'I'm sorry, Dr Seward, but the human body doesn't work that way.' Marie was trying to be reasonable, but there was a note of hysteria creeping into her voice. 'You need surgery.'

'Well, it's kind of you to offer, but I really don't think so. And by the way, human is such a…vague description, don't you think.' He sat bolt upright and placed his other hand against his bare chest. His skin was so pale, almost translucent. Blood was flowing from beneath the temporary dressings. 'Yes, I'm sure my hearts are already knitting themselves back together. I can feel them moving about in there.' His brow creased. 'I should feel…Oh no. No, this isn't right. This isn't right at all.' He grabbed hold of her other wrist, his grip tight enough to cut off her circulation. 'Marie, you've got to help me. Something…something's interfering with the regenerative process. He's trying to kill me!' Dr Seward collapsed back on to the bed, throwing his head from side to side as he mumbled to himself. 'Got to help me. Got to help me. Got to help me.'

As his voice diminished had into nothingness, another nurse had finally managed to pry his fingers from Marie's wrists. Marie had fled from the room.

'You don't have to go back in there, you know,' Dr Collins was saying. 'I can find someone else.'

'No, no, I'm fine. Really,' Marie insisted. 'I'm just a bit shaken up, that's all.'

'Well, if you're sure.' Collins looked doubtful for a moment, before beaming back at her as he opened the theatre door. 'Let's go save a life.'

Marie took a couple of deep breaths before following Dr Collins inside. Dr Seward was still lying where she had left him, but now he was fully sedated. She wondered how he had known her name.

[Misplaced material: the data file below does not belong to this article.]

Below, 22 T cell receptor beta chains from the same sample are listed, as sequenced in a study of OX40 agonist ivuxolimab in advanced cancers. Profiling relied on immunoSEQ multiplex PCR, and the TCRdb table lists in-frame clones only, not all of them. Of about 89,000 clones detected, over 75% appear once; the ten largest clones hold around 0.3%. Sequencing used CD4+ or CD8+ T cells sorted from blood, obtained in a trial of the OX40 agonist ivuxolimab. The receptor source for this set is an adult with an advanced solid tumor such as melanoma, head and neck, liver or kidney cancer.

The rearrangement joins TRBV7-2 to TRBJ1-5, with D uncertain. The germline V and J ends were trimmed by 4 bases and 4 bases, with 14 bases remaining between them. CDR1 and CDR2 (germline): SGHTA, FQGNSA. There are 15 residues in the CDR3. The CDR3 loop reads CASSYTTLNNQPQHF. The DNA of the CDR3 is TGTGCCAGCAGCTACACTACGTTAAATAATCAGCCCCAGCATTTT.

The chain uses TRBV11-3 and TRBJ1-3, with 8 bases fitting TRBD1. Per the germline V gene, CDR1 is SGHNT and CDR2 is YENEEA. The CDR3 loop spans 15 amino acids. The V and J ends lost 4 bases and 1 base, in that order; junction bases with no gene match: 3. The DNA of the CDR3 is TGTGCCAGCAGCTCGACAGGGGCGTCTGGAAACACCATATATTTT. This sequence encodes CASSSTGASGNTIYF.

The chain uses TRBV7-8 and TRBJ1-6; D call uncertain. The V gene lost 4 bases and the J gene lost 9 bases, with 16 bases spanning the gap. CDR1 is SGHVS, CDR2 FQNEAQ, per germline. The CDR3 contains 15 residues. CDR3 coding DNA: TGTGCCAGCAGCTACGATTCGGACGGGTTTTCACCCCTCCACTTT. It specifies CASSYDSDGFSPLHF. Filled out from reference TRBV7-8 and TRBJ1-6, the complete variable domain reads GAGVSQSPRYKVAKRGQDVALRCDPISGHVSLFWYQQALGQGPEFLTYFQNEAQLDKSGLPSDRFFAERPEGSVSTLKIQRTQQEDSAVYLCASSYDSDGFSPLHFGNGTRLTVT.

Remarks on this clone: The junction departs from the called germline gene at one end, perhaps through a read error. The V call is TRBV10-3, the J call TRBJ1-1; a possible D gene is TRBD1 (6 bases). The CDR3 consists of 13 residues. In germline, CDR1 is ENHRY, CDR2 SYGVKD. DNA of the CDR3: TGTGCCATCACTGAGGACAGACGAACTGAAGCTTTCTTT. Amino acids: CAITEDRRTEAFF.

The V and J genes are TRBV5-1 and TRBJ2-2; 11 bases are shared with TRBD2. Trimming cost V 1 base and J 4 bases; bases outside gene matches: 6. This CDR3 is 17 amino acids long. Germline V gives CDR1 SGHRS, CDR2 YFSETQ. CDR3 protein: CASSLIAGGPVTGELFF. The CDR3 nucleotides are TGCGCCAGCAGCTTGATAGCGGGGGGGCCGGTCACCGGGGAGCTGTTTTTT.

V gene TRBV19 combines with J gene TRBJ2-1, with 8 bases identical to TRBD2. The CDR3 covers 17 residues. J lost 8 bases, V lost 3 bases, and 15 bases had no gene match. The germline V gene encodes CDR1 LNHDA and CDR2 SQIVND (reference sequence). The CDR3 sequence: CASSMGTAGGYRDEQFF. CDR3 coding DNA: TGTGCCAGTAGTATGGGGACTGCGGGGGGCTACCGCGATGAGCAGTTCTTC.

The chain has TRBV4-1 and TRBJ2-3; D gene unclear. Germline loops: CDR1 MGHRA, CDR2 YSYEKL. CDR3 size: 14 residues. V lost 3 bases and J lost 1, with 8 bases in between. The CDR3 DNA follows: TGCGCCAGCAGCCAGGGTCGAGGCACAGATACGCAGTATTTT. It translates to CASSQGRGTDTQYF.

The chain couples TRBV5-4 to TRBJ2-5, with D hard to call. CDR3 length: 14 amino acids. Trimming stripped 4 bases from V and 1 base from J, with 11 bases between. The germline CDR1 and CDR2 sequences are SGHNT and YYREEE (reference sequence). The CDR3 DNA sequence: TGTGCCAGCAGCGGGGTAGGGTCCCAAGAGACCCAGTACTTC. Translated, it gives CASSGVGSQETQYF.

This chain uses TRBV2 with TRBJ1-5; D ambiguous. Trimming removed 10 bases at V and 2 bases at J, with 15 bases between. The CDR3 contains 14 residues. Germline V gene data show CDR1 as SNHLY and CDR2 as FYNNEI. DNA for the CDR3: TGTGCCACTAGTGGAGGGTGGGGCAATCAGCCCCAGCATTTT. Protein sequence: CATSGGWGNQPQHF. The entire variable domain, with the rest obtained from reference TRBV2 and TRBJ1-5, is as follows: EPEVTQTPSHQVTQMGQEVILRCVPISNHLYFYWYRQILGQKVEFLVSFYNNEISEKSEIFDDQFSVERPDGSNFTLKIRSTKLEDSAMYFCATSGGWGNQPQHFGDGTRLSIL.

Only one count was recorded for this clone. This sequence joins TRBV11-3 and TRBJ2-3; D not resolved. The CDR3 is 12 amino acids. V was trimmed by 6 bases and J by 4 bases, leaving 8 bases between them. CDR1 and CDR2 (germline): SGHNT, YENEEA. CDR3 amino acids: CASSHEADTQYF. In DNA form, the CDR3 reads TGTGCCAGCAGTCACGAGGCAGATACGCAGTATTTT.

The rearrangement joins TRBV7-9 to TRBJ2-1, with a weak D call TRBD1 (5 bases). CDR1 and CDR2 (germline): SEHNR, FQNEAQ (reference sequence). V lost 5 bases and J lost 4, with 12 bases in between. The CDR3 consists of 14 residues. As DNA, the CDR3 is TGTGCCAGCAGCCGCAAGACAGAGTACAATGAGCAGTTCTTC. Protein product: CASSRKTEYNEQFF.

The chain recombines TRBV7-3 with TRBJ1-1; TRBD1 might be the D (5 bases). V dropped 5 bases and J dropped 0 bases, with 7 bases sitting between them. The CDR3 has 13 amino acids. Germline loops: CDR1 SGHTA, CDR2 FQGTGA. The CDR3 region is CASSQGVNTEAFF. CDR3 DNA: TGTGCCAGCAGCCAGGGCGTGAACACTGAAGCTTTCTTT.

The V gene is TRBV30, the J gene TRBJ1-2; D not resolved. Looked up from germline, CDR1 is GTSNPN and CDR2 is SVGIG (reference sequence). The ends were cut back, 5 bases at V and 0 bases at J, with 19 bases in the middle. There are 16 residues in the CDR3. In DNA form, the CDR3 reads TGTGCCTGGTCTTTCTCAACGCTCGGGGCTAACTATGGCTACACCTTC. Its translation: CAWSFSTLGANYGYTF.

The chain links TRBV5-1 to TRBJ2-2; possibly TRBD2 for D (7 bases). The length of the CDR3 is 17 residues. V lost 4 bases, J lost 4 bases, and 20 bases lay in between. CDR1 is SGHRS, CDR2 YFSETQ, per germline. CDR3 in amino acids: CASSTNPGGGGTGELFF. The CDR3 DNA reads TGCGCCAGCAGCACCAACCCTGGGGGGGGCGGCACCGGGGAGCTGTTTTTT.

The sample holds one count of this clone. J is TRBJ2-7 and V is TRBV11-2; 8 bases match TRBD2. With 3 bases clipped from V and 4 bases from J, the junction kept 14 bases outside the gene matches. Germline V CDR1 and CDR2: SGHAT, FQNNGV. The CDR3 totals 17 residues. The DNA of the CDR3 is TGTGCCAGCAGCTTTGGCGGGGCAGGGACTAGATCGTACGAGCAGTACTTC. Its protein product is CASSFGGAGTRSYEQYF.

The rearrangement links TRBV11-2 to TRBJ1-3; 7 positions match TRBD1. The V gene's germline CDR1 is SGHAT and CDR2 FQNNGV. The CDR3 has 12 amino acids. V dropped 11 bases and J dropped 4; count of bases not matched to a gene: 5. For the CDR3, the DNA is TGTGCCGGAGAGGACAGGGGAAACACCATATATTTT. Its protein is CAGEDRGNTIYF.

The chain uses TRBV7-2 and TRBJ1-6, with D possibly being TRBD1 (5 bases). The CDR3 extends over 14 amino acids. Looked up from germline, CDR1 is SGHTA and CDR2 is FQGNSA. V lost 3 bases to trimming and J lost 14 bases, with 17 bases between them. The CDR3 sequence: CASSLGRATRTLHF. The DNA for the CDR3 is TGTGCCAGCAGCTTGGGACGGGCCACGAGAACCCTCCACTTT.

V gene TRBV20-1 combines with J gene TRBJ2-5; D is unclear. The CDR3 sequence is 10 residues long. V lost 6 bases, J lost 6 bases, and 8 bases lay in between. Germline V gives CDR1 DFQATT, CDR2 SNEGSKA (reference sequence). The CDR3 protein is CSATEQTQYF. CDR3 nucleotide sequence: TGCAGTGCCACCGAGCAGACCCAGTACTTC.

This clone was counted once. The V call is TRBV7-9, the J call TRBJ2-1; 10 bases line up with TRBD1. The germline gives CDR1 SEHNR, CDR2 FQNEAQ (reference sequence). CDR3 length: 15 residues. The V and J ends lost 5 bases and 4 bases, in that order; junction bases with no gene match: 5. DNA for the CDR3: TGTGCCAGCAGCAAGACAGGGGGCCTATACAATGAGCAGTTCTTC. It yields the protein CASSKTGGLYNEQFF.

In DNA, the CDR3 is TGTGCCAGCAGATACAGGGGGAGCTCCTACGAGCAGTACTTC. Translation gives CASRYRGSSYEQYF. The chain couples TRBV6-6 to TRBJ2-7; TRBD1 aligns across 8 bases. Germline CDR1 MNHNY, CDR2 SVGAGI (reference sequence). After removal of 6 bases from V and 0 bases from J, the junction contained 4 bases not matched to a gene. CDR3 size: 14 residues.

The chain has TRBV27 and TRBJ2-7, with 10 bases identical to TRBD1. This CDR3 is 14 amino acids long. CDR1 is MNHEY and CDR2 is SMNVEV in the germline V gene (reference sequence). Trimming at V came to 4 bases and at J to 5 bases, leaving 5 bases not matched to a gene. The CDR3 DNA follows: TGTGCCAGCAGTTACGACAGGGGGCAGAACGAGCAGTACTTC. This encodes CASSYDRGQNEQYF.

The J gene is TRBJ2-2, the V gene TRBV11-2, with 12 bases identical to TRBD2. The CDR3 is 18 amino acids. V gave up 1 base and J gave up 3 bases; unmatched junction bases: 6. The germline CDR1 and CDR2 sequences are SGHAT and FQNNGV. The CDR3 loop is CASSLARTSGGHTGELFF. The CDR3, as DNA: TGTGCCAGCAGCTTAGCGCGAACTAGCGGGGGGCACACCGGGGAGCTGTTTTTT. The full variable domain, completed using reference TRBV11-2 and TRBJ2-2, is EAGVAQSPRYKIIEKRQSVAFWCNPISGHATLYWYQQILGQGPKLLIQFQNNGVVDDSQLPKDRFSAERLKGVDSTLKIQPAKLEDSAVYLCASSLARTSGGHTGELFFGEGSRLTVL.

* * *

The boy had climbed off of the swing. Something shining in the grass had caught his eye. He bent down to pick it up. Holding the tiny hypodermic needle between finger and thumb, he laughed as he watched it catch the light. Finally tiring of the game, he pocketed the needle and set off across the park towards the blocks of flats.

* * *

Someone was hammering on the door. She could hear it rattling in its frame. It rattled in the wind, too, sometimes, but you could not expect the council to invest in quality.

Janine was still curled up on the floor in Tori's room. She had knocked over her daughter's collection of LPs when she fell and perfect faces stared mockingly at her from the glossy sleeves.

'Mrs Gallagher? Mrs Gallagher? Are you in there? It's Audrey.'

Audrey Beckett. Come to pay her respects, no doubt. Bloody hypocrite. Audrey was just here to spy, to see what gossip she could get from the tragedy to tell the other harpies at the bingo hall. She had not cared about Tori in life. Why should her death make any difference?

Janine wanted to shout at her, to tell her what she really thought, but she bit her tongue. Why give her more ammunition? If she stayed quiet, Audrey would eventually grow bored and go away. She just wished everyone would go away. First the ambulance men, then the police. They had still been questioning her when Scott had come in. She had tried to explain, tried to find the right words, but how do you tell someone their kid sister has killed herself.

He had turned around and ran right back out of the flat. She had wanted to go after him, but the policewoman had stopped her.

'Give him space,' she had said. 'He just needs some time.'

Well, what about me? Janine had wanted to shout back.

The vicar had called by a bit later to offer his condolences. Janine liked him, he was one of the few people prepared to make time for the Gallaghers, especially after Dave had…well, it was not as if there were any secrets anymore. But Janine could not recall a word the vicar had said. She had offered him tea and they had sat in the kitchen while he made it for them. And she had shovelled spoon after spoon of sugar into her mug. And they had sat and talked, but Janine could not remember a word.

She could hear wailing in the distance. Slowly her mind began to focus on the noise. Timmy had woken up. She should go to him. But if she got up, if she left the room, she felt as if she would be saying goodbye to some part of Tori. But her baby needed her and Tori did not any more.

* * *

Aaron flicked the cigarette stub in the direction of the drain. It missed. He did not care.

There was a boy crossing the street in front of him. Aaron did not recognise him and he was dressed far to smart to be one of the local children.

'Hey kid, are you lost?' he asked. He pulled a fresh packet of cigarettes from his pocket and tore off the cellophane.